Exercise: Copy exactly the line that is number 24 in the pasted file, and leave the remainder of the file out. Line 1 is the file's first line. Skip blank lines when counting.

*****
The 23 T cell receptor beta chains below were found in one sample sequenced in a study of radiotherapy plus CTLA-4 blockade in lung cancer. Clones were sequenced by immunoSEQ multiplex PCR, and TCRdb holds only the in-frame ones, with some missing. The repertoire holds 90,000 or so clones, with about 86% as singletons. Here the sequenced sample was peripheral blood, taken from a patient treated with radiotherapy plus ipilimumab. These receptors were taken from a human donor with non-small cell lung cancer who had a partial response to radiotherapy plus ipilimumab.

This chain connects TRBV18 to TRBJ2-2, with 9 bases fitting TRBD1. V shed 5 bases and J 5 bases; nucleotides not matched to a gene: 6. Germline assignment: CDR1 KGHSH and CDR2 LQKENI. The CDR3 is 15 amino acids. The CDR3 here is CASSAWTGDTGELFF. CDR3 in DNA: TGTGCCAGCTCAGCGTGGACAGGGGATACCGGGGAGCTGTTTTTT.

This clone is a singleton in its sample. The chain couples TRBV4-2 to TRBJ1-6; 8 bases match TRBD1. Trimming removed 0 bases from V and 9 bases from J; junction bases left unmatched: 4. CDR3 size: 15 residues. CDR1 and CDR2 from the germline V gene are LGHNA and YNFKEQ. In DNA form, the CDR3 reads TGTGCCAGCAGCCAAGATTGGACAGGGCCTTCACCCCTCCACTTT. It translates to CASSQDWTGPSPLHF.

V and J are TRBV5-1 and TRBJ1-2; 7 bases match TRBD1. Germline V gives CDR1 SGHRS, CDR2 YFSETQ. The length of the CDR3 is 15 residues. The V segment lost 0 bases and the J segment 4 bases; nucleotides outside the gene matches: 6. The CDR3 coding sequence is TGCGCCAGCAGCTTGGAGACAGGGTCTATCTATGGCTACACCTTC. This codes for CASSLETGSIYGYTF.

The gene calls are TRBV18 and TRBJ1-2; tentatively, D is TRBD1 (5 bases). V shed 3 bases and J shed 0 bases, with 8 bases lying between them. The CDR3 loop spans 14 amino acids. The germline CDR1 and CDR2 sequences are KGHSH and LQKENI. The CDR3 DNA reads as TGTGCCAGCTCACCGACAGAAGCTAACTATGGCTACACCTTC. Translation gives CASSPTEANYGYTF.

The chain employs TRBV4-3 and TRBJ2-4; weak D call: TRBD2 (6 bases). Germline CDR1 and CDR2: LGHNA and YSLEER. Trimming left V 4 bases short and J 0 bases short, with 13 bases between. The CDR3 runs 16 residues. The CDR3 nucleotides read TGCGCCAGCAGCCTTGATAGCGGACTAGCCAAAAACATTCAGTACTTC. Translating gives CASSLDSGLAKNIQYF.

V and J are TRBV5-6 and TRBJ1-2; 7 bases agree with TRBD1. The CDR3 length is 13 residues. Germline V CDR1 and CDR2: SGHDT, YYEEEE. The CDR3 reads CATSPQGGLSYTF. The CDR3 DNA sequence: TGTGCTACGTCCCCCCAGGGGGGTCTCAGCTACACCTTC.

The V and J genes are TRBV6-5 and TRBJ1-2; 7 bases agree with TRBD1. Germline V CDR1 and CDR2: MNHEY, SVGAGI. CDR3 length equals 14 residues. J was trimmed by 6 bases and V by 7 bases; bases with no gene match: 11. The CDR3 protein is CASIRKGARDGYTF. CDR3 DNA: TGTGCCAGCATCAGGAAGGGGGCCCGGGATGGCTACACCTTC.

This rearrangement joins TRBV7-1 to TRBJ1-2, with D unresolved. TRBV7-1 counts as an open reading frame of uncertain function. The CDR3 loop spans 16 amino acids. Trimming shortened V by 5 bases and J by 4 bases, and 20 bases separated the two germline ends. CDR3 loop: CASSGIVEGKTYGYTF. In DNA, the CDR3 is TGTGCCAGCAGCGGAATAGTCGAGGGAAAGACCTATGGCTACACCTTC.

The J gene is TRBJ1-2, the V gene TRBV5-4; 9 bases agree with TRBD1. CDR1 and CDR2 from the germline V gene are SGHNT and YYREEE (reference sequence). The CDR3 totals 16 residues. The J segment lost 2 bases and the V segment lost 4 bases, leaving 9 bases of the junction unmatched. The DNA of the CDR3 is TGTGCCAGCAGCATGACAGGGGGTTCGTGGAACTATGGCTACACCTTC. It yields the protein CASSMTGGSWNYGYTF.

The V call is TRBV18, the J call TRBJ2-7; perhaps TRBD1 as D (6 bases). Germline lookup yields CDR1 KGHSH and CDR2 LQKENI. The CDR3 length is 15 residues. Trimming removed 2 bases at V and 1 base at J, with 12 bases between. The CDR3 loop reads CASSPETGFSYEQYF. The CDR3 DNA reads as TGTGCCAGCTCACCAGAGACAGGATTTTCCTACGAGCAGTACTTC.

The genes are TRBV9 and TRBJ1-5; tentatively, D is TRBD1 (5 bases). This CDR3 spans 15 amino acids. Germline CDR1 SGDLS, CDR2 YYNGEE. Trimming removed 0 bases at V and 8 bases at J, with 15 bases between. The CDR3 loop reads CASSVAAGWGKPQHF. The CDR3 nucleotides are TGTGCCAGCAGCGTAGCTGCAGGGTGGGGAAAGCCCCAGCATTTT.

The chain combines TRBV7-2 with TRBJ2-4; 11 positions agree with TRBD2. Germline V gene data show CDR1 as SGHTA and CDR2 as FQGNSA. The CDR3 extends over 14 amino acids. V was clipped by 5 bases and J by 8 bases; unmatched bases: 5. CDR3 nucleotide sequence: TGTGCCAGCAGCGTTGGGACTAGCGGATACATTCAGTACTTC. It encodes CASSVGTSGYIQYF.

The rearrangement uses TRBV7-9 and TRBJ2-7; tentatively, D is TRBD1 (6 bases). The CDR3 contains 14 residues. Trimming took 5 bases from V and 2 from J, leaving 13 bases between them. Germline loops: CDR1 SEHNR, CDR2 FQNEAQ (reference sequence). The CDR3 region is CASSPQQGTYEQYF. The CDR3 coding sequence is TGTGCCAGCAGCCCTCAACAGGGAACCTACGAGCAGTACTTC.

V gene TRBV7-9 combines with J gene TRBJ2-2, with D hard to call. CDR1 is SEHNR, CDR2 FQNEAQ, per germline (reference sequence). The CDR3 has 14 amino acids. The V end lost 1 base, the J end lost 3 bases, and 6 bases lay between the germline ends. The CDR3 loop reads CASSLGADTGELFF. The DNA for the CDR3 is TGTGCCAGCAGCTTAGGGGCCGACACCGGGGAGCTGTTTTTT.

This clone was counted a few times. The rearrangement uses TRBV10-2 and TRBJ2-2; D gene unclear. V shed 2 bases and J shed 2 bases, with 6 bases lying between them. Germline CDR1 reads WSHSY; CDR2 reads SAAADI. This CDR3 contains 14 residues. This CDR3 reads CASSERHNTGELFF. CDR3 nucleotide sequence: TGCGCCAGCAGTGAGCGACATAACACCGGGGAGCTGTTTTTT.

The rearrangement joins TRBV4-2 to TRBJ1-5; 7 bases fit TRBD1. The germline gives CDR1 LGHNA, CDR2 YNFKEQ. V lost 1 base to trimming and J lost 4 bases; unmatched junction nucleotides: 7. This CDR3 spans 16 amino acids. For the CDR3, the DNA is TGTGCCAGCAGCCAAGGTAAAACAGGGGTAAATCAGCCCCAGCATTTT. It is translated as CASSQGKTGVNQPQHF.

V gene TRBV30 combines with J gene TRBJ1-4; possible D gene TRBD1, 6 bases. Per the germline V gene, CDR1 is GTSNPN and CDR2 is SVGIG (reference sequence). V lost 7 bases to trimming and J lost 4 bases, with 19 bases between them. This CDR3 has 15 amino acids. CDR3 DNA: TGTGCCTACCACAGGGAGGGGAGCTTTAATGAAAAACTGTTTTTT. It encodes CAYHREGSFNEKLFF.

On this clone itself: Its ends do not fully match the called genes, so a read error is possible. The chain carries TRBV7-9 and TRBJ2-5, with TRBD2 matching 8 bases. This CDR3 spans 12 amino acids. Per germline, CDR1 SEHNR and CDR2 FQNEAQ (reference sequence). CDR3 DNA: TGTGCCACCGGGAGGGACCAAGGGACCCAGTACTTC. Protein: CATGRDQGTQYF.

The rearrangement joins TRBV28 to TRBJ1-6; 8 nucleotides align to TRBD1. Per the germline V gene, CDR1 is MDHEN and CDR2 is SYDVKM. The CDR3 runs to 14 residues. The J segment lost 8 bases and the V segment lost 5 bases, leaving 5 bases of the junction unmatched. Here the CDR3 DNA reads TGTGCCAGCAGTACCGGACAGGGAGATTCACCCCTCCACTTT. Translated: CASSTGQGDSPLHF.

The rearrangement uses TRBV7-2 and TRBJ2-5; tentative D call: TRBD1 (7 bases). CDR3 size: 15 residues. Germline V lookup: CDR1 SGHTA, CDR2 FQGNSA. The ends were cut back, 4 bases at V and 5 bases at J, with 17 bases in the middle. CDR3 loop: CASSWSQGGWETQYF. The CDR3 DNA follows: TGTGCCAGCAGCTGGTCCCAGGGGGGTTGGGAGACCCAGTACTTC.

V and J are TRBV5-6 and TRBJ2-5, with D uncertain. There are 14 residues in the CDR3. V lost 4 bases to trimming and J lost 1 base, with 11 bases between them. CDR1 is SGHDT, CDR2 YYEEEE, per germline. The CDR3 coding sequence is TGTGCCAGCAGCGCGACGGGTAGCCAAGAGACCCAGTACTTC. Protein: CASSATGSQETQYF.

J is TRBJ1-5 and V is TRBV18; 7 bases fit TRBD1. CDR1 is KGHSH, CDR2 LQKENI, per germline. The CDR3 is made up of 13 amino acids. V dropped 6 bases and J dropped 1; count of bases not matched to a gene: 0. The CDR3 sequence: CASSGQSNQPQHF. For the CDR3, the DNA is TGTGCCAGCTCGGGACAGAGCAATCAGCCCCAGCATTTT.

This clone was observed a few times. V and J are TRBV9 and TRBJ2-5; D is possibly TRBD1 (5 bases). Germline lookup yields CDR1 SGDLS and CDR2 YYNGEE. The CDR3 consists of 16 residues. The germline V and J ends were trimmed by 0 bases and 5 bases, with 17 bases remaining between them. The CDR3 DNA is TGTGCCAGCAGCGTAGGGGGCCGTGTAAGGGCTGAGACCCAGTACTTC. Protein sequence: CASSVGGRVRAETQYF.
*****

This clone was observed a few times. V and J are TRBV9 and TRBJ2-5; D is possibly TRBD1 (5 bases). Germline lookup yields CDR1 SGDLS and CDR2 YYNGEE. The CDR3 consists of 16 residues. The germline V and J ends were trimmed by 0 bases and 5 bases, with 17 bases remaining between them. The CDR3 DNA is TGTGCCAGCAGCGTAGGGGGCCGTGTAAGGGCTGAGACCCAGTACTTC. Protein sequence: CASSVGGRVRAETQYF.